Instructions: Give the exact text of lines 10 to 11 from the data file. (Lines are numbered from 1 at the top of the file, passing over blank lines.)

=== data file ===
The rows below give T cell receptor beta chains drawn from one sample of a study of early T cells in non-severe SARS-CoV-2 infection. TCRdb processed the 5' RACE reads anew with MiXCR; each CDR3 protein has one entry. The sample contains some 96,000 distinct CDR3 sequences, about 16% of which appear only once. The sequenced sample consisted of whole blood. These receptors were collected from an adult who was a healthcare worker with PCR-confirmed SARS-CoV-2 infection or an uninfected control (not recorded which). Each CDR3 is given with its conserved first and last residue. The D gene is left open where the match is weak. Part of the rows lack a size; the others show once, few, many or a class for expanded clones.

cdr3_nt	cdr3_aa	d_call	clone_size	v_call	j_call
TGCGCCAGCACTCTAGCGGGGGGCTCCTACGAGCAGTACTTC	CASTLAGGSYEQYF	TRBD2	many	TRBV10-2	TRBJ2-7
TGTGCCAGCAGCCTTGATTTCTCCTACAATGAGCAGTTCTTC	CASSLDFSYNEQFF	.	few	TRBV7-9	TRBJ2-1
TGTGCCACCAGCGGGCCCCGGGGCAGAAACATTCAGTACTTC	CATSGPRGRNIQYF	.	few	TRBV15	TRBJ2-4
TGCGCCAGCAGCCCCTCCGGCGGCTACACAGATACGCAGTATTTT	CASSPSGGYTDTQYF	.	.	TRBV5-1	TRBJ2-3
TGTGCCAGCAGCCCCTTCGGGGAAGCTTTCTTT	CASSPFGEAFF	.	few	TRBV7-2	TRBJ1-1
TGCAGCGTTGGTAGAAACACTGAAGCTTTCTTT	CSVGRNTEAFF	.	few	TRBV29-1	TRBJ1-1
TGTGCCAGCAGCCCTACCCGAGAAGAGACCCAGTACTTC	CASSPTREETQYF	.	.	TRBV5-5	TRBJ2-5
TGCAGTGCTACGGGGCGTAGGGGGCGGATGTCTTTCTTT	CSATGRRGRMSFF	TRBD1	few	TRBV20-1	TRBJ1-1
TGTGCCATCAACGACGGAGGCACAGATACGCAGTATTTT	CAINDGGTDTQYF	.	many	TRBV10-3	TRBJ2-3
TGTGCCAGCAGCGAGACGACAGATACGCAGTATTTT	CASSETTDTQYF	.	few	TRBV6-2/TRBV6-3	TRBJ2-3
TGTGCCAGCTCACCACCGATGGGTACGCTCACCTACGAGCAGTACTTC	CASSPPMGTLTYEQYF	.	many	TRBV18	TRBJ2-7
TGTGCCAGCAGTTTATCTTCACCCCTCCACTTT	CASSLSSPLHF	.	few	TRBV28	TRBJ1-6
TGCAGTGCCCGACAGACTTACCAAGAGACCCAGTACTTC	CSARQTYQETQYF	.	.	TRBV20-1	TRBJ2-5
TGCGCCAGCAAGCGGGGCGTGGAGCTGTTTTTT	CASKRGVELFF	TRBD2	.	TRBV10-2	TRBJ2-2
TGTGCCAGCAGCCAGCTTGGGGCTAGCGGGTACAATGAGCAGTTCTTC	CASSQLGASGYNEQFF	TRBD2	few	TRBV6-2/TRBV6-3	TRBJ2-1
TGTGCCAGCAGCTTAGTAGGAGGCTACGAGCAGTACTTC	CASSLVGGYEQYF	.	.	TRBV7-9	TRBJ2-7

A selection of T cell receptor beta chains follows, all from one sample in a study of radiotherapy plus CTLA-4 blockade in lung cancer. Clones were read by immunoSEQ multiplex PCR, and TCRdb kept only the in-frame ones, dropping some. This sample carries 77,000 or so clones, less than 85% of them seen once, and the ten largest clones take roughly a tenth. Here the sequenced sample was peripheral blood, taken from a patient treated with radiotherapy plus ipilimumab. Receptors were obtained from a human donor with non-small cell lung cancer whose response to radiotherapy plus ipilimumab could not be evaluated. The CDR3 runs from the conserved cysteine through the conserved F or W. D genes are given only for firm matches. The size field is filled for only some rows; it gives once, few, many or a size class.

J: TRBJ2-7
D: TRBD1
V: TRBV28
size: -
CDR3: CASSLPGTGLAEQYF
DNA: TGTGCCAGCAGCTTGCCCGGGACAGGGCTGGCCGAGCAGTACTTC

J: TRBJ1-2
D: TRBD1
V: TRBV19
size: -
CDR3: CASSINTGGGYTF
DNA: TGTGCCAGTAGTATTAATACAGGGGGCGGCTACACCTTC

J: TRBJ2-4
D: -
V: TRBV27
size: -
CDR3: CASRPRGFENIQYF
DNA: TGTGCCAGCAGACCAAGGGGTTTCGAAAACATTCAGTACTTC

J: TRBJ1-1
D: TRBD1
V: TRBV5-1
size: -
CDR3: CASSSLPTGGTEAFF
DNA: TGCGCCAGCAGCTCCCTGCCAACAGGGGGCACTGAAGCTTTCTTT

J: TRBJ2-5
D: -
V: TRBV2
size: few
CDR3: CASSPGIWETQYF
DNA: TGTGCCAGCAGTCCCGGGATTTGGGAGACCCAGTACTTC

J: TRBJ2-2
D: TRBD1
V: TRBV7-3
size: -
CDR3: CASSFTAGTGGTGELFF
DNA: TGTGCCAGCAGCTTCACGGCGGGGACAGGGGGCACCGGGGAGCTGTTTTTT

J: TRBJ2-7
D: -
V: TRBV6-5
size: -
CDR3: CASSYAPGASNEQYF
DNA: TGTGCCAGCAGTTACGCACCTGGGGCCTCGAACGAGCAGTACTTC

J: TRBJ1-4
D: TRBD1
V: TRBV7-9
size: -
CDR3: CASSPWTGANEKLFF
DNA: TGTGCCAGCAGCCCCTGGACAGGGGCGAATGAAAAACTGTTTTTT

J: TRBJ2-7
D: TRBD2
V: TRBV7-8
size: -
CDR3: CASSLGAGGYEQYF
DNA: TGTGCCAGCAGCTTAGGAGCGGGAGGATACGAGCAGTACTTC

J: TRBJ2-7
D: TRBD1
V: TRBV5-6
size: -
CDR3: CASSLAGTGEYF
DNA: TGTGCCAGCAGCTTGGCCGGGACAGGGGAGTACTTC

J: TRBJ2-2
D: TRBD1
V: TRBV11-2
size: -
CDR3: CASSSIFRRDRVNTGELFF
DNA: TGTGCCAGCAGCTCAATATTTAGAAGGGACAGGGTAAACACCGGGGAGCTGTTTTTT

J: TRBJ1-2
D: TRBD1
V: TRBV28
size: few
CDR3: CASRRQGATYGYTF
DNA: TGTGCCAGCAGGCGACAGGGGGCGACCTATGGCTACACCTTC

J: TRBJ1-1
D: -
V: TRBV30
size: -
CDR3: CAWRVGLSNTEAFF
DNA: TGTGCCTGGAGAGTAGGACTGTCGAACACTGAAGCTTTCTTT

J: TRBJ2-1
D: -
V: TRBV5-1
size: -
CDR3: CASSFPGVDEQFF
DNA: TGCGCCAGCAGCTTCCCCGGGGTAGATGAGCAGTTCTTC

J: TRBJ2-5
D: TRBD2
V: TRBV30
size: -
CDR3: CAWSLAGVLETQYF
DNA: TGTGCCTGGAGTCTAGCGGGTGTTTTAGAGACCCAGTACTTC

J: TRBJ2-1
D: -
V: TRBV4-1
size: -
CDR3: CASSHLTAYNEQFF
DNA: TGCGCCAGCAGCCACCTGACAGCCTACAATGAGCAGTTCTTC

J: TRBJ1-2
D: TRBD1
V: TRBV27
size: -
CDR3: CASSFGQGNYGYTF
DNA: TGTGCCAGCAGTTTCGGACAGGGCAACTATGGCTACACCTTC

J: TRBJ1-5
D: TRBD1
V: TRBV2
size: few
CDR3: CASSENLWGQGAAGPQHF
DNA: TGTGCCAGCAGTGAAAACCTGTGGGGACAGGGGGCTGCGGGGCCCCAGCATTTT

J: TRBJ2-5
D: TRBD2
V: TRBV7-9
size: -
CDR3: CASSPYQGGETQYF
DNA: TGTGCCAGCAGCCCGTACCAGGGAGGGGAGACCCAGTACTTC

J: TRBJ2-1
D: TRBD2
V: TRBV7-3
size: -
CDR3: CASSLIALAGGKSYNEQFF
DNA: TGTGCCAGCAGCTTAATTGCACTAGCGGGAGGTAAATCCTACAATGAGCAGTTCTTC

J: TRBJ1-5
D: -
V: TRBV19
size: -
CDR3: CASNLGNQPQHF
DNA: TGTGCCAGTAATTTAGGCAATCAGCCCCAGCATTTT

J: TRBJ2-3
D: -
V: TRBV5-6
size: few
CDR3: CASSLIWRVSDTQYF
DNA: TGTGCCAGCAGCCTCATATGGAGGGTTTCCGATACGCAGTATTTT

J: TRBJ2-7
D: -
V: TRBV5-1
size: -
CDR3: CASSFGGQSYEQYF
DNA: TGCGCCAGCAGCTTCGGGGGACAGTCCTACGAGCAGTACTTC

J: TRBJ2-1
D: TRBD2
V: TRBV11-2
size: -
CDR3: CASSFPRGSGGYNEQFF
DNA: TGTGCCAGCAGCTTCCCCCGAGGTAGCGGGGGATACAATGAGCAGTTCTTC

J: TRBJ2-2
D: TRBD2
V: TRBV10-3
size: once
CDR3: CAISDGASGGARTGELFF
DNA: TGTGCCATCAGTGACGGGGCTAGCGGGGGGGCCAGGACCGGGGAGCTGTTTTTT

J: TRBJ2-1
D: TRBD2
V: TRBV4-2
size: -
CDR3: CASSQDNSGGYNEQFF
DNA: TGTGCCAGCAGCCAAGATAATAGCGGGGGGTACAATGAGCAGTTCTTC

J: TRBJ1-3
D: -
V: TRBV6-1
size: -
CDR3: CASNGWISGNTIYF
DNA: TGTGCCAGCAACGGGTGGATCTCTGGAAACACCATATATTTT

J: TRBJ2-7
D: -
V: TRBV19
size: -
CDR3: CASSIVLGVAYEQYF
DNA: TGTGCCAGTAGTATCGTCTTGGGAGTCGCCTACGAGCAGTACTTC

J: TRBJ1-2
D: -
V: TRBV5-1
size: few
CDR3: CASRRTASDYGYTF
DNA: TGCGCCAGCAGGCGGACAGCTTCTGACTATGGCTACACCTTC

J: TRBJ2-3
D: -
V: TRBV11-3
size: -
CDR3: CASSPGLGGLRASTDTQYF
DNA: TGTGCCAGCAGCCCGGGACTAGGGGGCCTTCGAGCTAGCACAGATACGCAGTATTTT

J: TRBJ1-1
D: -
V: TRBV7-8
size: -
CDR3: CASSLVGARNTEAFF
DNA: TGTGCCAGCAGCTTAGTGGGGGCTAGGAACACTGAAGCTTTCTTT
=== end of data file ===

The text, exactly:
TGCAGTGCTACGGGGCGTAGGGGGCGGATGTCTTTCTTT	CSATGRRGRMSFF	TRBD1	few	TRBV20-1	TRBJ1-1
TGTGCCATCAACGACGGAGGCACAGATACGCAGTATTTT	CAINDGGTDTQYF	.	many	TRBV10-3	TRBJ2-3